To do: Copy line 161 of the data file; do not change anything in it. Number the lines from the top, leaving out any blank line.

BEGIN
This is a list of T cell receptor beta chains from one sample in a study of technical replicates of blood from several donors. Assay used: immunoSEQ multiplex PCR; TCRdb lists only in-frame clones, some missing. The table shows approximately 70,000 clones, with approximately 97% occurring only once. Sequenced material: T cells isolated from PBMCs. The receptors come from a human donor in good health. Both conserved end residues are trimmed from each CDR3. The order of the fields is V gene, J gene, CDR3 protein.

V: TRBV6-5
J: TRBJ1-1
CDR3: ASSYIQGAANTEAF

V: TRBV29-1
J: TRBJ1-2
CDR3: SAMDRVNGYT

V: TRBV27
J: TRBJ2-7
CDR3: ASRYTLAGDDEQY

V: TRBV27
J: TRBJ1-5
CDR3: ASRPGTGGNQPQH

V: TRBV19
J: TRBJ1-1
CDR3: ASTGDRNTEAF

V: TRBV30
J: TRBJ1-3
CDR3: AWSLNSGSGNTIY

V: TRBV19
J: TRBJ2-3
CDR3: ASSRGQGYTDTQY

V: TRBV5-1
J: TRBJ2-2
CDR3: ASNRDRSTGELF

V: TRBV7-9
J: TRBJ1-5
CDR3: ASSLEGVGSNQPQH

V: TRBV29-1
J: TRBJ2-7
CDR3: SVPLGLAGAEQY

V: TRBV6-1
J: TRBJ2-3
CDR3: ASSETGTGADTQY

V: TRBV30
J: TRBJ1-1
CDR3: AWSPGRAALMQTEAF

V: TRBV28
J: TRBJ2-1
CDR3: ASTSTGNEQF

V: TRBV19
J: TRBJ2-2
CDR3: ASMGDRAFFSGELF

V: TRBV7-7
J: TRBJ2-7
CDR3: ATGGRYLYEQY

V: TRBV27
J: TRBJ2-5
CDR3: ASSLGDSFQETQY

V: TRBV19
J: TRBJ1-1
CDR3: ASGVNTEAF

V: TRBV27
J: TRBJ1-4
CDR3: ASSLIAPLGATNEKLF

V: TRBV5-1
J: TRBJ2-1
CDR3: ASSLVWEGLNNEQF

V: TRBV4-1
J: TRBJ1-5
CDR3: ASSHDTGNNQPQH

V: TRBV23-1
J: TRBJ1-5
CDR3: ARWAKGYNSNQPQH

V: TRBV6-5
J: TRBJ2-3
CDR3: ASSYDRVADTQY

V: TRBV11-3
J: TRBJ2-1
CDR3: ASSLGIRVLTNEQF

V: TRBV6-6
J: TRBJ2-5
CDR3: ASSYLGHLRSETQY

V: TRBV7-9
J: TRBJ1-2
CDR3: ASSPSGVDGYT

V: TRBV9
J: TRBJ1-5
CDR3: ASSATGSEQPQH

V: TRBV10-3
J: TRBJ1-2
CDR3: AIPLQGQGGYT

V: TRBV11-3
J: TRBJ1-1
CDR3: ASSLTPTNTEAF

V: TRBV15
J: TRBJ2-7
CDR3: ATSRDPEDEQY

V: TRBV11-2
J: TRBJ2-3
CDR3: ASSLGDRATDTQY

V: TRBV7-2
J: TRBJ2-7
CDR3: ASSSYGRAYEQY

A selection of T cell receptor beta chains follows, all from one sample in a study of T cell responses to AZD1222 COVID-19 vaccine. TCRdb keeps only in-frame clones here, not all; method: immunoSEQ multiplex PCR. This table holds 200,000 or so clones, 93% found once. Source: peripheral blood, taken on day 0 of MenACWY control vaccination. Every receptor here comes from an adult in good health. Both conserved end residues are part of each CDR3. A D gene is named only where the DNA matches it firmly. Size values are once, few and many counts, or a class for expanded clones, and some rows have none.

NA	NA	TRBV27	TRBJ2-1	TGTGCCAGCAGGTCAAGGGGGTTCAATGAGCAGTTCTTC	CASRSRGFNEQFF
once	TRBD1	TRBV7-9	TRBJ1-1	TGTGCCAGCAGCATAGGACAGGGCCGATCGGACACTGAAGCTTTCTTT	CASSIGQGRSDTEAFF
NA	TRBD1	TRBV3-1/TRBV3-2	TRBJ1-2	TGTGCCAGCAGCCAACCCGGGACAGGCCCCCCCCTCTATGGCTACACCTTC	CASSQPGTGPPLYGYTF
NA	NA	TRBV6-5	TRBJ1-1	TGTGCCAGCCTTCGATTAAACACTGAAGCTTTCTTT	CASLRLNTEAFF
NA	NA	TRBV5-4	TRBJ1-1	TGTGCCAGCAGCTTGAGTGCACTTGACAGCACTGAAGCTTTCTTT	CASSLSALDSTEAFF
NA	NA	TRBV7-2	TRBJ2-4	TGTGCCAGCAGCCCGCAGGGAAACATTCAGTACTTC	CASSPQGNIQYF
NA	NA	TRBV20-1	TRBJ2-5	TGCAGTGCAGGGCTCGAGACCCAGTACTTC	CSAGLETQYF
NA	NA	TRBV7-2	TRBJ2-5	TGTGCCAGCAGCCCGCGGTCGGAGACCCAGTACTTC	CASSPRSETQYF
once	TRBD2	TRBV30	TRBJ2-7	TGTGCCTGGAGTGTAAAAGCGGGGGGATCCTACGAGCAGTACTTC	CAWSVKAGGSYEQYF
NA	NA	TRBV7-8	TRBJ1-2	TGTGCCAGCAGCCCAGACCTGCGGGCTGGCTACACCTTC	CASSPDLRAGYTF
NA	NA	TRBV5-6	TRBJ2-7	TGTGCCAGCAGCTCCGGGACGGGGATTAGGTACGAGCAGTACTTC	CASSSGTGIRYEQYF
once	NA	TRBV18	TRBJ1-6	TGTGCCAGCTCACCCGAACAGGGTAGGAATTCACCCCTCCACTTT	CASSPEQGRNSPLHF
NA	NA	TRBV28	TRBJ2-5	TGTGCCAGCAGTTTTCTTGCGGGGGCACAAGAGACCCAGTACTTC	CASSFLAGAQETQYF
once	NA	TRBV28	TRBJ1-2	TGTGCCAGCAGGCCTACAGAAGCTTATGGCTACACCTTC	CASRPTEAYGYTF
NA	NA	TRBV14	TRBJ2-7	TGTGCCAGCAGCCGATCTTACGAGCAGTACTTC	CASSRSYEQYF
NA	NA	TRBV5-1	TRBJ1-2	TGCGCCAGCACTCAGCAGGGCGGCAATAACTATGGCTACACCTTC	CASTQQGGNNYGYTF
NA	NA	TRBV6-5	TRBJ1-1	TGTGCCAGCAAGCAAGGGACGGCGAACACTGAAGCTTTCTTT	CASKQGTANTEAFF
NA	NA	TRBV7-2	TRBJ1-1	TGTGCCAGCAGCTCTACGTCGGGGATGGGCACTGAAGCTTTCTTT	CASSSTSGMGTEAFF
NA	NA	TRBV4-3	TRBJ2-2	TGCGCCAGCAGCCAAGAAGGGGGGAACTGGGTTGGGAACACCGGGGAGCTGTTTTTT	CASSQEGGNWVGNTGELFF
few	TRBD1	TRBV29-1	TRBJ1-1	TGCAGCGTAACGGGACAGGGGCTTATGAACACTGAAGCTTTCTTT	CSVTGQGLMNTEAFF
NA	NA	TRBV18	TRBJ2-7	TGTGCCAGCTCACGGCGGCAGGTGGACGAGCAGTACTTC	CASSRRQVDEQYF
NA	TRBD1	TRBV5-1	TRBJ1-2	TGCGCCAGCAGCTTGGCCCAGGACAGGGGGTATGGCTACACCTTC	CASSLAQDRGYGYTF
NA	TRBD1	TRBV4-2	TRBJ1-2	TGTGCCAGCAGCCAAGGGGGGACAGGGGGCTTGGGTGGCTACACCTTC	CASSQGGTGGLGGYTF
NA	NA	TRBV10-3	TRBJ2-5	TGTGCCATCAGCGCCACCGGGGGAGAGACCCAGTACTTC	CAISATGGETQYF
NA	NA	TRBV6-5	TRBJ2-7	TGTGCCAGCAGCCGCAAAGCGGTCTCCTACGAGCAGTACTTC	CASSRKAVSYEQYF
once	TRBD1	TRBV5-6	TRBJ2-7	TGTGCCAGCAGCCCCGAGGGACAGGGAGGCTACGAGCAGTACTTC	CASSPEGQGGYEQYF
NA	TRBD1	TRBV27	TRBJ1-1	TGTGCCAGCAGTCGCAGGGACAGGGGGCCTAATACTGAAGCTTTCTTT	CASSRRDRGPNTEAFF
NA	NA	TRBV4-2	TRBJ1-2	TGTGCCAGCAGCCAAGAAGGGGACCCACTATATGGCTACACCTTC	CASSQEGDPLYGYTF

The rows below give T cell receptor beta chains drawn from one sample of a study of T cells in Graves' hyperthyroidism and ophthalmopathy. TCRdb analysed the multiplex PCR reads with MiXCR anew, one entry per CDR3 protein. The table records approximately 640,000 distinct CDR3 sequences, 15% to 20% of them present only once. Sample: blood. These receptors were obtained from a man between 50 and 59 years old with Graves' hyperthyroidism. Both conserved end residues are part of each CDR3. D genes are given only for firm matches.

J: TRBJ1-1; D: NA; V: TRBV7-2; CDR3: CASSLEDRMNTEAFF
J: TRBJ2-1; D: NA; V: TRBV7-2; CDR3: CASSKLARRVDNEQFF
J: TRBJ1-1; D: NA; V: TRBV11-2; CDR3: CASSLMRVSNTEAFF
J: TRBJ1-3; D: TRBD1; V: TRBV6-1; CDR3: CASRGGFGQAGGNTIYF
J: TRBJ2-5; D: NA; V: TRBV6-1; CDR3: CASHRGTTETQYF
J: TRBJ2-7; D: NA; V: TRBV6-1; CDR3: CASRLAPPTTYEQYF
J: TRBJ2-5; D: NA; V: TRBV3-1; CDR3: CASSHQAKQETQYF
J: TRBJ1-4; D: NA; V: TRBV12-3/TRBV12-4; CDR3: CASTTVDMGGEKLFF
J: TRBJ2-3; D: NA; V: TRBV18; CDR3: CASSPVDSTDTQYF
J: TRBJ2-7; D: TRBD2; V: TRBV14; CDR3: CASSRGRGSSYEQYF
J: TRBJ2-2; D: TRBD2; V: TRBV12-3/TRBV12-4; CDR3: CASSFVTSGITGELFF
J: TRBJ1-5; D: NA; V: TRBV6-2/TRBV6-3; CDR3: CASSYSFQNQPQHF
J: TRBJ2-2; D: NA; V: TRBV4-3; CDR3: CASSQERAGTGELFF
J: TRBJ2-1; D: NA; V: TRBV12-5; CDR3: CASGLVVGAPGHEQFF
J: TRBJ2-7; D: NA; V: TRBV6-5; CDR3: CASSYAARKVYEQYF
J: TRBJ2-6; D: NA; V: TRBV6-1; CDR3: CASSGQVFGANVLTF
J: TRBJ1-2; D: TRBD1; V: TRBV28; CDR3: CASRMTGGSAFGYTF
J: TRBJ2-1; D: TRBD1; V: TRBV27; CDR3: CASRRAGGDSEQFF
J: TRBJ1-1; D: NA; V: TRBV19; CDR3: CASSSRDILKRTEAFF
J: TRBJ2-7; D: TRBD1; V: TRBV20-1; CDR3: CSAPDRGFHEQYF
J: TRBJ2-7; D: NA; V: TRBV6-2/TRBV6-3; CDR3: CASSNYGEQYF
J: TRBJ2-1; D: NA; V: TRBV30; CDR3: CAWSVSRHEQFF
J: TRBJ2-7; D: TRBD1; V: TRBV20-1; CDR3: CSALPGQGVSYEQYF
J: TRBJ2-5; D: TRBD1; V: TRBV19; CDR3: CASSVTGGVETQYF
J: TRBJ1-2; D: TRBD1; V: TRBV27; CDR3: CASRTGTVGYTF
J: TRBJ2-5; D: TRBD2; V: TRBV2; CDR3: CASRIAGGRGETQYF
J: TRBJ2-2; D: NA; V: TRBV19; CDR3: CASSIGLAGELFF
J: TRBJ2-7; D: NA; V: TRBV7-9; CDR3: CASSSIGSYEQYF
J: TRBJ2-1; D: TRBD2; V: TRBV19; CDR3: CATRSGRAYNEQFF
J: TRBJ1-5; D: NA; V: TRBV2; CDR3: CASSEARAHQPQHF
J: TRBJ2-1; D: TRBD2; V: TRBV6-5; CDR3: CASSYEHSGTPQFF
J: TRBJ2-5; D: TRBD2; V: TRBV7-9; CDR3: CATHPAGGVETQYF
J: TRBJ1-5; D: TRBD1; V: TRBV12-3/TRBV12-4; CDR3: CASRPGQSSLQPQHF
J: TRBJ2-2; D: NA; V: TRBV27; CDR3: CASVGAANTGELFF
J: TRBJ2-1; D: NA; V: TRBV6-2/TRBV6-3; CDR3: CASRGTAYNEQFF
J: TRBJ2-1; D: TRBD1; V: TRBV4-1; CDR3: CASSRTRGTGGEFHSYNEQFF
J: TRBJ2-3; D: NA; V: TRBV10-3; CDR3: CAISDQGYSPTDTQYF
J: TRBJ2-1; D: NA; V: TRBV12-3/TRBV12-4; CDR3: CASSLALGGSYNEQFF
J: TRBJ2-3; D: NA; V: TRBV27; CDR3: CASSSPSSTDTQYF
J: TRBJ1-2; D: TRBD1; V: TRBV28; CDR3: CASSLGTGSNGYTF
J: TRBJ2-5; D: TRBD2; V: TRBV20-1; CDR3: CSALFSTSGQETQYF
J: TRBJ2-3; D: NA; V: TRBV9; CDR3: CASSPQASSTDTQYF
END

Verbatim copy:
J: TRBJ2-3; D: NA; V: TRBV10-3; CDR3: CAISDQGYSPTDTQYF